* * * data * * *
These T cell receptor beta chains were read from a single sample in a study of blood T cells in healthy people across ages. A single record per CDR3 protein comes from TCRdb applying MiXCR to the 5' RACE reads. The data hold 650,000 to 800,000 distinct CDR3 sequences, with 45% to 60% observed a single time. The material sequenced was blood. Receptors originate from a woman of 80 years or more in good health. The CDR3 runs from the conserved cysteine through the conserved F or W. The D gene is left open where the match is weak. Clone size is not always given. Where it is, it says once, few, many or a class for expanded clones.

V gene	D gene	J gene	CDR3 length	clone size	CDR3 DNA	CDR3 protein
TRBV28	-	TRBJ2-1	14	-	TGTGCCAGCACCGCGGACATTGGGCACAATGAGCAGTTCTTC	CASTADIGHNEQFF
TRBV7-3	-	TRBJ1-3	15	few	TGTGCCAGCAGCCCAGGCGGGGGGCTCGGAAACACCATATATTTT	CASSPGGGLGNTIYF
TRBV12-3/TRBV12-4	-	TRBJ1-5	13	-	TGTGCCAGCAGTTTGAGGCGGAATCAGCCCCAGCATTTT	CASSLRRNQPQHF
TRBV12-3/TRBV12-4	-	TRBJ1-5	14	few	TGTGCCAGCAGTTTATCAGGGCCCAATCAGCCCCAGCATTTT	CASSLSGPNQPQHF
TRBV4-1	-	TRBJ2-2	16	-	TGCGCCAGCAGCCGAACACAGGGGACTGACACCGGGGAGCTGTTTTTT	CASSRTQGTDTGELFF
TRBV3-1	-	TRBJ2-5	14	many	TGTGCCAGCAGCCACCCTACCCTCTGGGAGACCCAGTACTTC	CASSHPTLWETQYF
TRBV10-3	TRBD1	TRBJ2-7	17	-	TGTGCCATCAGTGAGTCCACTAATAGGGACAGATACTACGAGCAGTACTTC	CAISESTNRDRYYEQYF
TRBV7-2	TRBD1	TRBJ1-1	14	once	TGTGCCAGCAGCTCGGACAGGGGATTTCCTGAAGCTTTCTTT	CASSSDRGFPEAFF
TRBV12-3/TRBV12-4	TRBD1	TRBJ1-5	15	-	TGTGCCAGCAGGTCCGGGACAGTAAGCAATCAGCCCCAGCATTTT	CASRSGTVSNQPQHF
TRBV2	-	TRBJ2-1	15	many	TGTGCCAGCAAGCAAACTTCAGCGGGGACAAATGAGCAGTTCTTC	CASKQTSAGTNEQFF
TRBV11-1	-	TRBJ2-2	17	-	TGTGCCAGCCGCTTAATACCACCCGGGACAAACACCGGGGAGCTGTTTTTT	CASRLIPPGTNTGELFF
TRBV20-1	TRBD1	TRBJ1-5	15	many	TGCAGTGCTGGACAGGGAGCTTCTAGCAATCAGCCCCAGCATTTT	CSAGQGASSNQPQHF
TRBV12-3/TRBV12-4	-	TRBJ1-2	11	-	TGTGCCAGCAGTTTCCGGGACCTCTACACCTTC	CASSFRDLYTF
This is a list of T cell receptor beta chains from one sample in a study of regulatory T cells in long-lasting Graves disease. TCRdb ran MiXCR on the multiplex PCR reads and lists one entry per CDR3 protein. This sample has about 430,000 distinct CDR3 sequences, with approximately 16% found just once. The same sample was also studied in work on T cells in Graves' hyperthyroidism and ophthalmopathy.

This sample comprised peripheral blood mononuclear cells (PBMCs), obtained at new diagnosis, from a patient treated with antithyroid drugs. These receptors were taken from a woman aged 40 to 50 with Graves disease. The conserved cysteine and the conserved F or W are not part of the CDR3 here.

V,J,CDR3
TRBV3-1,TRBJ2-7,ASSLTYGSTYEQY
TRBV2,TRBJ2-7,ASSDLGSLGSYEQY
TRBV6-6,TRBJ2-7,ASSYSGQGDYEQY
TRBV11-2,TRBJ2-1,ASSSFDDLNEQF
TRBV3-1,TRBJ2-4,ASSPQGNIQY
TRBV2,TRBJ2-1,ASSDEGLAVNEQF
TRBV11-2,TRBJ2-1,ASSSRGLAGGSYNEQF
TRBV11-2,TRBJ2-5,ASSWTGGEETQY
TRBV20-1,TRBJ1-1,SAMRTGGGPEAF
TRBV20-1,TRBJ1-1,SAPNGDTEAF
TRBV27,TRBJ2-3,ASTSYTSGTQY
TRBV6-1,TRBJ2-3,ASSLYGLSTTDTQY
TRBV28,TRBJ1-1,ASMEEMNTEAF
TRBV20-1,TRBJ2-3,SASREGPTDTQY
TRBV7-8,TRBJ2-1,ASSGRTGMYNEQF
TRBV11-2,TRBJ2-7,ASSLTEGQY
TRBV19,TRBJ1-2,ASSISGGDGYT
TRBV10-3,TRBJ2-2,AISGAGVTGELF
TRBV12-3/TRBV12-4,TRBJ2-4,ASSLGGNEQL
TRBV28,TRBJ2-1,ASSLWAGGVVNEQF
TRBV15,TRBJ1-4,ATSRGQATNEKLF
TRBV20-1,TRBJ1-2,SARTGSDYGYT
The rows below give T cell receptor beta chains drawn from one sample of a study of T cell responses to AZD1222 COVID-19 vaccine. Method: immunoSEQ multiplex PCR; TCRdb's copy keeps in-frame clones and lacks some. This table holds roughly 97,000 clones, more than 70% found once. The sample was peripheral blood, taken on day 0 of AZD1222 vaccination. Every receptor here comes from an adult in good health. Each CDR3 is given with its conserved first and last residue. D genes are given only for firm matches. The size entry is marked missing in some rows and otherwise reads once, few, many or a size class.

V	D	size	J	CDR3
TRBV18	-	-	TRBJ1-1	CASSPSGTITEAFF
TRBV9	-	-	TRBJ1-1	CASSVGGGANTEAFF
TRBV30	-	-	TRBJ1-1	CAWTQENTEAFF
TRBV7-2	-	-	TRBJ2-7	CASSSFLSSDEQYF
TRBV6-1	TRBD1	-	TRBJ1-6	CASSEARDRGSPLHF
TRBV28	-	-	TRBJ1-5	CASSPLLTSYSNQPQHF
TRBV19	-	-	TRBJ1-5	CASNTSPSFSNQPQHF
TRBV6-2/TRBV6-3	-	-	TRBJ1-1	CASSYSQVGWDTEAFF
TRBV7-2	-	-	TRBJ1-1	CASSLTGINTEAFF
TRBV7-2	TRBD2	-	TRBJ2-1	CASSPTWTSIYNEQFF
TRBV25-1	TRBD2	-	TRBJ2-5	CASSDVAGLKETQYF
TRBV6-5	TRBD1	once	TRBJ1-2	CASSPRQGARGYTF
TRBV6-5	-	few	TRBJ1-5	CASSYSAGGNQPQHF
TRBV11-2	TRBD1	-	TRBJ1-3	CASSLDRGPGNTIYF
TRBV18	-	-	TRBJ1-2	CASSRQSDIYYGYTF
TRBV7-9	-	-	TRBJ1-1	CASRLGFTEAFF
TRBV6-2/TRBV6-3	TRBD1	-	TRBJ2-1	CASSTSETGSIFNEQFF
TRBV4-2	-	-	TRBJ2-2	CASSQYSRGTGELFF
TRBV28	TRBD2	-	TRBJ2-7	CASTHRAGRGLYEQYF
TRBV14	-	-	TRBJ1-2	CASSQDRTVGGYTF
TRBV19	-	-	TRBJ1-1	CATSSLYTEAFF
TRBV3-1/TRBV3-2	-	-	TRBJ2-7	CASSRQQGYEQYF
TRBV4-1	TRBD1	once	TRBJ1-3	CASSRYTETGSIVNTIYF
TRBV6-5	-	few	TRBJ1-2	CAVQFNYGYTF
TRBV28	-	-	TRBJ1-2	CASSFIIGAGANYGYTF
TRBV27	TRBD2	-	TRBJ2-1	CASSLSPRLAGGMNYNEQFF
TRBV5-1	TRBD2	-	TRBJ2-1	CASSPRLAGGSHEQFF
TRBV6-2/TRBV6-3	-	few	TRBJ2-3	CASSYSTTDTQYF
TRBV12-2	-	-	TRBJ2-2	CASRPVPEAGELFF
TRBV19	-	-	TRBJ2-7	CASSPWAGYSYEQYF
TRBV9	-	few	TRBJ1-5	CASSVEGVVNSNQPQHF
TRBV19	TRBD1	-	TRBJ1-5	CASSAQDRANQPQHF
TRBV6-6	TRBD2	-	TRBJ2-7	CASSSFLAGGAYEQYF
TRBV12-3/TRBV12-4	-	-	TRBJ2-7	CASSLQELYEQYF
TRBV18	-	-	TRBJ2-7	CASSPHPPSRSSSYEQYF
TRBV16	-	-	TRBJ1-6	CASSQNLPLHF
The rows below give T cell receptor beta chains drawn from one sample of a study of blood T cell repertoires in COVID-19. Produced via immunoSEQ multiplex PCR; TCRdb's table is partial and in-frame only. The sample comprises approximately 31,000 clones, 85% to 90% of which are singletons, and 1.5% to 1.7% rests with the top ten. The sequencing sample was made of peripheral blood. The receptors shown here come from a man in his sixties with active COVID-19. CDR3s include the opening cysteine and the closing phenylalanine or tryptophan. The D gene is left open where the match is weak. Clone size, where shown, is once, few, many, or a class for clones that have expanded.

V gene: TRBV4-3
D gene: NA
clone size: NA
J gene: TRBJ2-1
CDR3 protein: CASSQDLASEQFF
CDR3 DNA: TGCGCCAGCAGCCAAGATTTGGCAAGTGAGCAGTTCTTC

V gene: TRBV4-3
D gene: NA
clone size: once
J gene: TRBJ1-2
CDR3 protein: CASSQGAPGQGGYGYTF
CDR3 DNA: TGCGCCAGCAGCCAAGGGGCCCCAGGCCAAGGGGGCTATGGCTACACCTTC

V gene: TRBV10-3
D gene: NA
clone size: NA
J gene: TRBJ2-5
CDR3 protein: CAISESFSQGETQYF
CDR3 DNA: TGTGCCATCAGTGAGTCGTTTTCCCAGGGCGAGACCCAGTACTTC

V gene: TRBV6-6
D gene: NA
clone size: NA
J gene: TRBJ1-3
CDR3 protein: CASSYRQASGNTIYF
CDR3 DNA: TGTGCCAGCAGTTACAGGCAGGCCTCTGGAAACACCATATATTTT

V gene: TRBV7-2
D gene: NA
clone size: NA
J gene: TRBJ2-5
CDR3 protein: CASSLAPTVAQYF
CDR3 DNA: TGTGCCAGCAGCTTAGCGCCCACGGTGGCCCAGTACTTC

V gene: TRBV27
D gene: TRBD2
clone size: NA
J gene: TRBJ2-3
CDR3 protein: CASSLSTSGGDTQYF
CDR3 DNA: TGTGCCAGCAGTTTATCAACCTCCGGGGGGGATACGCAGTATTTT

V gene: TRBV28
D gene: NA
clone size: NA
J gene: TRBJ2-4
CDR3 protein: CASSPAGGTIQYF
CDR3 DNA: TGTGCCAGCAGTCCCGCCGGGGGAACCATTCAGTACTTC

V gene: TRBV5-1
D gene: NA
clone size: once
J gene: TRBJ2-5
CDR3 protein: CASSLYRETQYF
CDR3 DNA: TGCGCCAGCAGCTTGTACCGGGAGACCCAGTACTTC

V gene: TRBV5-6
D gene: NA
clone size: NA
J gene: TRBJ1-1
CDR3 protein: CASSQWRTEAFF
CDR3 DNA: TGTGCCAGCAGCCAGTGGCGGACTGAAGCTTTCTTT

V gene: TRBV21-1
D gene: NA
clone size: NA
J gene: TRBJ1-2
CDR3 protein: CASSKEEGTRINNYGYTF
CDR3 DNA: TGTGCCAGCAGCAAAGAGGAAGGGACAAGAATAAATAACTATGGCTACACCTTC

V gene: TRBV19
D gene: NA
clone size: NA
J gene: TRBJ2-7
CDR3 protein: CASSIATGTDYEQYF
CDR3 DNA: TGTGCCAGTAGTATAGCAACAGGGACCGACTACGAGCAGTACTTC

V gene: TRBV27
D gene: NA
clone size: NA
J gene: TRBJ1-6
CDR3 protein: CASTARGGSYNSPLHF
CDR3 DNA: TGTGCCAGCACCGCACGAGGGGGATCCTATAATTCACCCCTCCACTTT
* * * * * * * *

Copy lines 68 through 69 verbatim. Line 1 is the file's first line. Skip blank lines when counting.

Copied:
TRBV27	TRBD2	-	TRBJ2-1	CASSLSPRLAGGMNYNEQFF
TRBV5-1	TRBD2	-	TRBJ2-1	CASSPRLAGGSHEQFF